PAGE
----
Fortunately, children are less vulnerable than older adults to the physical effects of COVID-19; however, this does not mean that they are immune to all the effects of the virus. School, family structure, cultural practices have all been disrupted. Ensuring children stay connected with family members during isolation is important to their health and wellbeing. With school and in-person socialization such as youth programs and ceremonial ties to culture and language suspended, children have had to move to ways to participate virtually. Some Tribal cultural programs are turning to videos for teaching, too. But, access to reliable internet, a tablet or computer or even a quiet place to study can be difficult in homes in rural areas or with multiple generations living under one roof.
Often in our Native communities, support systems include extended friends and family who live in separate households. Before the pandemic, relatives were helping to provide childcare. With social/physical distancing now the norm, these systems are impacted, and parents are finding fewer supports are available. Children affected by their guardians’ stress may be acting out. Young children may not know how to express their anxiety or frustrations with the changes to their lives because of the pandemic. Parents should have patience with themselves too.
Another important aspect of children’s health are vaccines. The Centers for Disease Control and Prevention (CDC) and the American Academy of Pediatrics recommend that children two years and younger should receive vaccines on schedule. However, to decrease exposure to Coronavirus and preserve personal protective equipment (PPE) for healthcare workers, many pediatric providers have postponed well-child visits during the Coronavirus pandemic.
Though these types of precautions are needed, it could cause an increase in vaccine-preventable diseases in children. This is especially important in American Indian and Alaska Native (AI/AN) children, as they are at an increased risk for vaccine-preventable diseases with higher rates of morbidity and mortality than the general population due to geographic isolation and socioeconomic factors. Vaccines have drastically reduced the rates of diseases in the AI/AN population. For example, just 35 years ago American Indian children suffered at a rate 10 times higher than the general population from diseases like Hepatitis A, Hepatitis B, Haemophilus influenzae type b, and Streptococcus pneumoniae.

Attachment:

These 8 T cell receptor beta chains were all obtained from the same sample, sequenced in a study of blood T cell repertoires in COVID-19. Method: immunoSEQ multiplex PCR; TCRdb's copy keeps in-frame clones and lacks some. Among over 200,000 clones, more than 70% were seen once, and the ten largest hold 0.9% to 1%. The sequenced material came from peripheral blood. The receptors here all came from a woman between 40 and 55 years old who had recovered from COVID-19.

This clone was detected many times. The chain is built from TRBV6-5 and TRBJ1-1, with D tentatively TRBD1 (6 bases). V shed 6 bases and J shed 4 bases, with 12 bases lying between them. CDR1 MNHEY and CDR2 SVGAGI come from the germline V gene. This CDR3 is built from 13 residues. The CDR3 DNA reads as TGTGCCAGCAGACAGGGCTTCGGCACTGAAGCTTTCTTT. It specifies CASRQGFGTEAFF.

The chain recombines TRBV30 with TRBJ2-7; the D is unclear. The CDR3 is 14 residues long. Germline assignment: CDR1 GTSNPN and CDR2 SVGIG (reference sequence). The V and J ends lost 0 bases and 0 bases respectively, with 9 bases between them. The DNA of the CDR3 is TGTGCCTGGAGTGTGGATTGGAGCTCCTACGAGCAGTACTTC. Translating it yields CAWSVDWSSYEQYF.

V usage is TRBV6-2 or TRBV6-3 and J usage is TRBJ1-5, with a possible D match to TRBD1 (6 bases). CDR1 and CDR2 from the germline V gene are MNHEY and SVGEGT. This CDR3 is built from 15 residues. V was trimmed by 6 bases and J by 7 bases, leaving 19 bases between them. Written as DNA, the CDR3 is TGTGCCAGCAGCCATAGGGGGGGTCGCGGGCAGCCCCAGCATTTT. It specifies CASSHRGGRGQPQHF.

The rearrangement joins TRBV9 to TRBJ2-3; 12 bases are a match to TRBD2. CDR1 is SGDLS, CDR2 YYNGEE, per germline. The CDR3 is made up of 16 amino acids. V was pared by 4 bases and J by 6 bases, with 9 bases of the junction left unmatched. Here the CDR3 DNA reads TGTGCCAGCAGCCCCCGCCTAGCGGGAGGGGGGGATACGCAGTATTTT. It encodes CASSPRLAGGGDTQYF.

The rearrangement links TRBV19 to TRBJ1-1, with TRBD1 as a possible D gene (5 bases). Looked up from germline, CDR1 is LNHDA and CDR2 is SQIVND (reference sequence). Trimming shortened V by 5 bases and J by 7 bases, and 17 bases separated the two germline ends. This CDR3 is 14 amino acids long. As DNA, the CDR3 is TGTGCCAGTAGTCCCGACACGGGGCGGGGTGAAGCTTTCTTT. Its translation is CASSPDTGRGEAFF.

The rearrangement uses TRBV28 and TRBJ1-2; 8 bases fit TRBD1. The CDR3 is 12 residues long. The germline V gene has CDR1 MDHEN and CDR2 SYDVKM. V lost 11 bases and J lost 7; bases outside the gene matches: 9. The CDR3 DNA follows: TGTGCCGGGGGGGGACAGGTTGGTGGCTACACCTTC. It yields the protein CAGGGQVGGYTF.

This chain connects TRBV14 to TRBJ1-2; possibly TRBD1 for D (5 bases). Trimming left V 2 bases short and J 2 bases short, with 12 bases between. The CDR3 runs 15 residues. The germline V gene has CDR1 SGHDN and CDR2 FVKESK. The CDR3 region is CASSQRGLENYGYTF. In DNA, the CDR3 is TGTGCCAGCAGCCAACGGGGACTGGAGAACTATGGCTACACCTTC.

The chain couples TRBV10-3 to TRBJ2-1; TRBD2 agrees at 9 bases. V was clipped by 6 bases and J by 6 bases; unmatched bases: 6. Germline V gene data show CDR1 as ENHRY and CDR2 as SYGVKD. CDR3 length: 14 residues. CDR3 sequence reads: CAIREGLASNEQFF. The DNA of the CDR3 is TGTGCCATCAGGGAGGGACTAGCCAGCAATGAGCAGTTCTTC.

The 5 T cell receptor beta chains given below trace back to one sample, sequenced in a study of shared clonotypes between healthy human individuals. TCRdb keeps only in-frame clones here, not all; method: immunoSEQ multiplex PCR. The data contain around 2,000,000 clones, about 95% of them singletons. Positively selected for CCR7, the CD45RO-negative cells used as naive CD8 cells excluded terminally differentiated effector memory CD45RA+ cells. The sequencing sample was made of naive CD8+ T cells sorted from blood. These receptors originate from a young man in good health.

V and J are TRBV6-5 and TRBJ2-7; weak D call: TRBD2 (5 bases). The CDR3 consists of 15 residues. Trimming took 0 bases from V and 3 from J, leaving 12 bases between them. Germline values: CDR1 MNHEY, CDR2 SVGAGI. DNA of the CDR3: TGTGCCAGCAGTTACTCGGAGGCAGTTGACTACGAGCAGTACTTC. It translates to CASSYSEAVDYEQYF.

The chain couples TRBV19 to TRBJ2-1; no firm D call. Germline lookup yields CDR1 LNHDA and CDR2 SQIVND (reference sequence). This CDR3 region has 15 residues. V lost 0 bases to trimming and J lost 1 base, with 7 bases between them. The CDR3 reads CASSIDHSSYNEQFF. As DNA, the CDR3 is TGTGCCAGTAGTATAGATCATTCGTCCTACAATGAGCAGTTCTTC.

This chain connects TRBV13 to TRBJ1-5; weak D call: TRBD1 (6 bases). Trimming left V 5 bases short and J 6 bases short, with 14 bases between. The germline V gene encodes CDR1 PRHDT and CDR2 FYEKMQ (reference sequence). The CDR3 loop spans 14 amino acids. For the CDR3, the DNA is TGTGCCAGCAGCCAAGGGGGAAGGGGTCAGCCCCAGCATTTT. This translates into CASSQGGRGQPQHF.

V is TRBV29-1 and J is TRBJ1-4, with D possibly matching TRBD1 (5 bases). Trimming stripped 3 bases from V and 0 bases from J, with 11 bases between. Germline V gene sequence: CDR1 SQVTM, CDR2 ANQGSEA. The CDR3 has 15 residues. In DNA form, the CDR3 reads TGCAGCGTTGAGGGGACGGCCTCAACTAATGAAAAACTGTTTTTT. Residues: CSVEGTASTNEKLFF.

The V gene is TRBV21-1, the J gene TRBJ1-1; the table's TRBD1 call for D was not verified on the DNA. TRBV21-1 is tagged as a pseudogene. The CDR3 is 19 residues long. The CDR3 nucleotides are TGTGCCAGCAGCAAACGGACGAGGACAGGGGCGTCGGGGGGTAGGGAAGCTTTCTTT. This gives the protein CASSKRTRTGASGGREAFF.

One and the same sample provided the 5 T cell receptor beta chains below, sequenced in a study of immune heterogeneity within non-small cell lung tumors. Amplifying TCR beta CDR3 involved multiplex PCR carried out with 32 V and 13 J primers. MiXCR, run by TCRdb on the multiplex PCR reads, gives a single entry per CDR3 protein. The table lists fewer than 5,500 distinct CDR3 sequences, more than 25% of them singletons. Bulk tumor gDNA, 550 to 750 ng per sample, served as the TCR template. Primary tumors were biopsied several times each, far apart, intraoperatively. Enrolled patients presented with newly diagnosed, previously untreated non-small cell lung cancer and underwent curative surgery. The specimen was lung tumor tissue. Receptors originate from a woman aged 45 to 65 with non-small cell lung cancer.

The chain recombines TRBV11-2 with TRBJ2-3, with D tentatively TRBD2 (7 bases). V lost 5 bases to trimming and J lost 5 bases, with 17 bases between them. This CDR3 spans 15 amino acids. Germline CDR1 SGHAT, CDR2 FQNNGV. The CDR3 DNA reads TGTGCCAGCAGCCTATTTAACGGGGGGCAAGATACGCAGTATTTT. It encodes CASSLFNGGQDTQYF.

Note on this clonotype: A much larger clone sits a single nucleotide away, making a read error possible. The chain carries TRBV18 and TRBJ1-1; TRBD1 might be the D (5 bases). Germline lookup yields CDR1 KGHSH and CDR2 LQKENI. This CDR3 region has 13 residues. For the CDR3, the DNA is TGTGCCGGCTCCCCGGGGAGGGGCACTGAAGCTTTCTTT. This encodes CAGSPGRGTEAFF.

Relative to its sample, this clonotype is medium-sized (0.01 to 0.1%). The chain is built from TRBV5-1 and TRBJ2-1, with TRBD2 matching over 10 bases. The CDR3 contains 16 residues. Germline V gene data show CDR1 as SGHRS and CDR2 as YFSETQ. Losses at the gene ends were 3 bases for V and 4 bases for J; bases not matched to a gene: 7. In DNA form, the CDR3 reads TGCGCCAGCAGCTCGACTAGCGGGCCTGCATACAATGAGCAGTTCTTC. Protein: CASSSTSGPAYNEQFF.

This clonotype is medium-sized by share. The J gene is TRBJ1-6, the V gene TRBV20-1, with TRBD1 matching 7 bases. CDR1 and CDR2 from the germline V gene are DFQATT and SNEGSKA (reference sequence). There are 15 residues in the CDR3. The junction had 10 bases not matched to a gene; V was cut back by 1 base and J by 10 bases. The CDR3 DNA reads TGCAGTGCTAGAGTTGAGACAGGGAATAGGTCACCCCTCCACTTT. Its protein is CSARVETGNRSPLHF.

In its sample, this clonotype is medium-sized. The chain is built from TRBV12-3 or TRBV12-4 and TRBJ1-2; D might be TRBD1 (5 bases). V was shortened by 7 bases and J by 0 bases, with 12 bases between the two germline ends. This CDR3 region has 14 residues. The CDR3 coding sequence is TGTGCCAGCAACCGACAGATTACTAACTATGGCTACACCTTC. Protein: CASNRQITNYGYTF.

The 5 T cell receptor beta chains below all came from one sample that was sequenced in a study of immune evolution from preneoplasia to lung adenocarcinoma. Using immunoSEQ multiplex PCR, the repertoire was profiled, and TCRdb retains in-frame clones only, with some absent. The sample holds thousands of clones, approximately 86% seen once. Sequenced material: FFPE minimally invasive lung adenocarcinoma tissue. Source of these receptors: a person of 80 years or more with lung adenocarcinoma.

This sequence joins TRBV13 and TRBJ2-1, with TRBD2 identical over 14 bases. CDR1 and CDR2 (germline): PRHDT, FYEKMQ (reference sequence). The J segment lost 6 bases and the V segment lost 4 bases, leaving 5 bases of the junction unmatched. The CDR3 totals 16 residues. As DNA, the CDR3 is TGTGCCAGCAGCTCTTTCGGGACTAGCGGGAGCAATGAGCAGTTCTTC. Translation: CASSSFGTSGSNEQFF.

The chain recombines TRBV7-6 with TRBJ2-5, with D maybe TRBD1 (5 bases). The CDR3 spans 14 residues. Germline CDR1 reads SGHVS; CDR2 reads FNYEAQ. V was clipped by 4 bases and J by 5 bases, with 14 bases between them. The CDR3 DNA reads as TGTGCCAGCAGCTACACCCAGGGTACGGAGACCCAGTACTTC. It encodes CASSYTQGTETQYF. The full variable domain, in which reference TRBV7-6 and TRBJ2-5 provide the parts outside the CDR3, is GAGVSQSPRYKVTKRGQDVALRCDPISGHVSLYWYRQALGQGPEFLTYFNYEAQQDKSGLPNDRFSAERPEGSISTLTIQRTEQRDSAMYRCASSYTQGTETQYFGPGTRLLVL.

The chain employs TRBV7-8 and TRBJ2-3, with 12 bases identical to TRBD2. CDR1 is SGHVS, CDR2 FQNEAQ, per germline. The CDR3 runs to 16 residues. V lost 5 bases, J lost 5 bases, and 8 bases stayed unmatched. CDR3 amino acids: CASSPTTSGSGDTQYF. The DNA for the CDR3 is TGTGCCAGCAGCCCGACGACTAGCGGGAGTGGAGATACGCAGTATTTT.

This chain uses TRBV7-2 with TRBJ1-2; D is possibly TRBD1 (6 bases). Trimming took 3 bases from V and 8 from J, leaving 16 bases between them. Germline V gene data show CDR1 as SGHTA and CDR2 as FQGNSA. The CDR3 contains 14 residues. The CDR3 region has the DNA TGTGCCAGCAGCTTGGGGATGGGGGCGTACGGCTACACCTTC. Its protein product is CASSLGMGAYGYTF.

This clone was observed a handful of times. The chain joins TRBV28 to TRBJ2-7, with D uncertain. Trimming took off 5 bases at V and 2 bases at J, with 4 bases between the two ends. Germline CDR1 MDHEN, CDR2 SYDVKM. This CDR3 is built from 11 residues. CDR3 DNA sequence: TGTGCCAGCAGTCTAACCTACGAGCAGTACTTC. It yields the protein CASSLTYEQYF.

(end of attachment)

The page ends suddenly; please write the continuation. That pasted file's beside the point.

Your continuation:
Despite the uncertainty of the foreseeable future due to COVID-19, health clinics should prioritize in-person newborn care, newborn well-visits and immunizations for children up to 24 months of age. The CDC offers guidance to decrease exposure to patients and healthcare providers while still following the CDC vaccine schedule during this crisis. Many clinics are looking to alternatives such as drive-through vaccines or designated hours or screening rooms for healthy children to receive their vaccines. Clinics are also encouraged to conduct well-child visits not requiring vaccinations via telemedicine and continue screening for developmental delays.
Here are ways that parents, guardians or loved ones can support children during COVID-19:
- Keep children on a routine at home, including a consistent wake up time and bedtime.
- Set up daily “call an elder” time where children choose a family member/friend to call to help maintain relationships.
- Talk to children about the virus using simple language and a calming tone.
- Teach children how to reduce the spread of germs with good hand washing and covering coughs and sneezes with their elbow or tissue.